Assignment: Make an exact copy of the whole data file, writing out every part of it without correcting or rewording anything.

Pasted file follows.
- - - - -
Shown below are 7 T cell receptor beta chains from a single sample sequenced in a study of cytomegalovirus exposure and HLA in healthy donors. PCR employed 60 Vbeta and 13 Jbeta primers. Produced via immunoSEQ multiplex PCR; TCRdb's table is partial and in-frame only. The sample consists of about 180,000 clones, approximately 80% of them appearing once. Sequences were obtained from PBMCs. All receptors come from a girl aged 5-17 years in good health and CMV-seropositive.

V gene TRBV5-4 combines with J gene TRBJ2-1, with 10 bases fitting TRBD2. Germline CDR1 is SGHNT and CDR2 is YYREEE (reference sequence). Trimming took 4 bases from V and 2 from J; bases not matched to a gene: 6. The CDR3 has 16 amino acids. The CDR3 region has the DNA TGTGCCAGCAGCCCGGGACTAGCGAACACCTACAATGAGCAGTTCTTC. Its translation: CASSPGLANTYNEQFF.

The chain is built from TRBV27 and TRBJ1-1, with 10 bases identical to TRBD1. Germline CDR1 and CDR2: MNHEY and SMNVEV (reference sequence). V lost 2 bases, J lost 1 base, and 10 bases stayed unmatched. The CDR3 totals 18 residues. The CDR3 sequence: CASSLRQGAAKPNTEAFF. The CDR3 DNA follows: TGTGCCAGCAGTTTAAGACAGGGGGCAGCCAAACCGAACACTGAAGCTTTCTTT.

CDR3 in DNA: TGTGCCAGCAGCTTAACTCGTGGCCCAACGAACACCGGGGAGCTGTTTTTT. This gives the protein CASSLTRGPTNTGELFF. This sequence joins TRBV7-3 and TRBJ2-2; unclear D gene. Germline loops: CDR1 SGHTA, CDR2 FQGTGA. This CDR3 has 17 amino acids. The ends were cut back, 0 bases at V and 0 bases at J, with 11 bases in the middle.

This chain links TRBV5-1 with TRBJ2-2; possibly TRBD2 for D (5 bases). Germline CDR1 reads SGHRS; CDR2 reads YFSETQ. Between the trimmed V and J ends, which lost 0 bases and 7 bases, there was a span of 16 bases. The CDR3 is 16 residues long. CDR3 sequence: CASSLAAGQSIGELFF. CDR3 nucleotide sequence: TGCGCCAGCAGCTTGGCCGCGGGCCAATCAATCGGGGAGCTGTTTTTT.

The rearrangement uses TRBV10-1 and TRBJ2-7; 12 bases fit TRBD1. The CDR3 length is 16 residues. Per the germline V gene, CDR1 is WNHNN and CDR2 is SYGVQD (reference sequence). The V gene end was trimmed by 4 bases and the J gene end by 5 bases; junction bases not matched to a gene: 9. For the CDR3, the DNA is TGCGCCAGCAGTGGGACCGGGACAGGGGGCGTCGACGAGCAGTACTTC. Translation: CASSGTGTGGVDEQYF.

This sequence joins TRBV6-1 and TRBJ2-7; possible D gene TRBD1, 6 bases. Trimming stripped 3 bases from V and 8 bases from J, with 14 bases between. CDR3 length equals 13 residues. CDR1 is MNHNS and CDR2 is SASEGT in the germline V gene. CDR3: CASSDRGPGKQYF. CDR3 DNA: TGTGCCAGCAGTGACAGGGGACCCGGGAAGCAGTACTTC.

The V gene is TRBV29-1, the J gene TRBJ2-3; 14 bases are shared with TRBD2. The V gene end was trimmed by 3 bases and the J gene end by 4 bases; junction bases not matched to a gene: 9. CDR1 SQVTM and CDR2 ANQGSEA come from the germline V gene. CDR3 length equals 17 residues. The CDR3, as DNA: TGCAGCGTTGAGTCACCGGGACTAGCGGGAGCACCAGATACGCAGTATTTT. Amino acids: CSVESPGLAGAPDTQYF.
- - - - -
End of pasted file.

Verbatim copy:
Shown below are 7 T cell receptor beta chains from a single sample sequenced in a study of cytomegalovirus exposure and HLA in healthy donors. PCR employed 60 Vbeta and 13 Jbeta primers. Produced via immunoSEQ multiplex PCR; TCRdb's table is partial and in-frame only. The sample consists of about 180,000 clones, approximately 80% of them appearing once. Sequences were obtained from PBMCs. All receptors come from a girl aged 5-17 years in good health and CMV-seropositive.

V gene TRBV5-4 combines with J gene TRBJ2-1, with 10 bases fitting TRBD2. Germline CDR1 is SGHNT and CDR2 is YYREEE (reference sequence). Trimming took 4 bases from V and 2 from J; bases not matched to a gene: 6. The CDR3 has 16 amino acids. The CDR3 region has the DNA TGTGCCAGCAGCCCGGGACTAGCGAACACCTACAATGAGCAGTTCTTC. Its translation: CASSPGLANTYNEQFF.

The chain is built from TRBV27 and TRBJ1-1, with 10 bases identical to TRBD1. Germline CDR1 and CDR2: MNHEY and SMNVEV (reference sequence). V lost 2 bases, J lost 1 base, and 10 bases stayed unmatched. The CDR3 totals 18 residues. The CDR3 sequence: CASSLRQGAAKPNTEAFF. The CDR3 DNA follows: TGTGCCAGCAGTTTAAGACAGGGGGCAGCCAAACCGAACACTGAAGCTTTCTTT.

CDR3 in DNA: TGTGCCAGCAGCTTAACTCGTGGCCCAACGAACACCGGGGAGCTGTTTTTT. This gives the protein CASSLTRGPTNTGELFF. This sequence joins TRBV7-3 and TRBJ2-2; unclear D gene. Germline loops: CDR1 SGHTA, CDR2 FQGTGA. This CDR3 has 17 amino acids. The ends were cut back, 0 bases at V and 0 bases at J, with 11 bases in the middle.

This chain links TRBV5-1 with TRBJ2-2; possibly TRBD2 for D (5 bases). Germline CDR1 reads SGHRS; CDR2 reads YFSETQ. Between the trimmed V and J ends, which lost 0 bases and 7 bases, there was a span of 16 bases. The CDR3 is 16 residues long. CDR3 sequence: CASSLAAGQSIGELFF. CDR3 nucleotide sequence: TGCGCCAGCAGCTTGGCCGCGGGCCAATCAATCGGGGAGCTGTTTTTT.

The rearrangement uses TRBV10-1 and TRBJ2-7; 12 bases fit TRBD1. The CDR3 length is 16 residues. Per the germline V gene, CDR1 is WNHNN and CDR2 is SYGVQD (reference sequence). The V gene end was trimmed by 4 bases and the J gene end by 5 bases; junction bases not matched to a gene: 9. For the CDR3, the DNA is TGCGCCAGCAGTGGGACCGGGACAGGGGGCGTCGACGAGCAGTACTTC. Translation: CASSGTGTGGVDEQYF.

This sequence joins TRBV6-1 and TRBJ2-7; possible D gene TRBD1, 6 bases. Trimming stripped 3 bases from V and 8 bases from J, with 14 bases between. CDR3 length equals 13 residues. CDR1 is MNHNS and CDR2 is SASEGT in the germline V gene. CDR3: CASSDRGPGKQYF. CDR3 DNA: TGTGCCAGCAGTGACAGGGGACCCGGGAAGCAGTACTTC.

The V gene is TRBV29-1, the J gene TRBJ2-3; 14 bases are shared with TRBD2. The V gene end was trimmed by 3 bases and the J gene end by 4 bases; junction bases not matched to a gene: 9. CDR1 SQVTM and CDR2 ANQGSEA come from the germline V gene. CDR3 length equals 17 residues. The CDR3, as DNA: TGCAGCGTTGAGTCACCGGGACTAGCGGGAGCACCAGATACGCAGTATTTT. Amino acids: CSVESPGLAGAPDTQYF.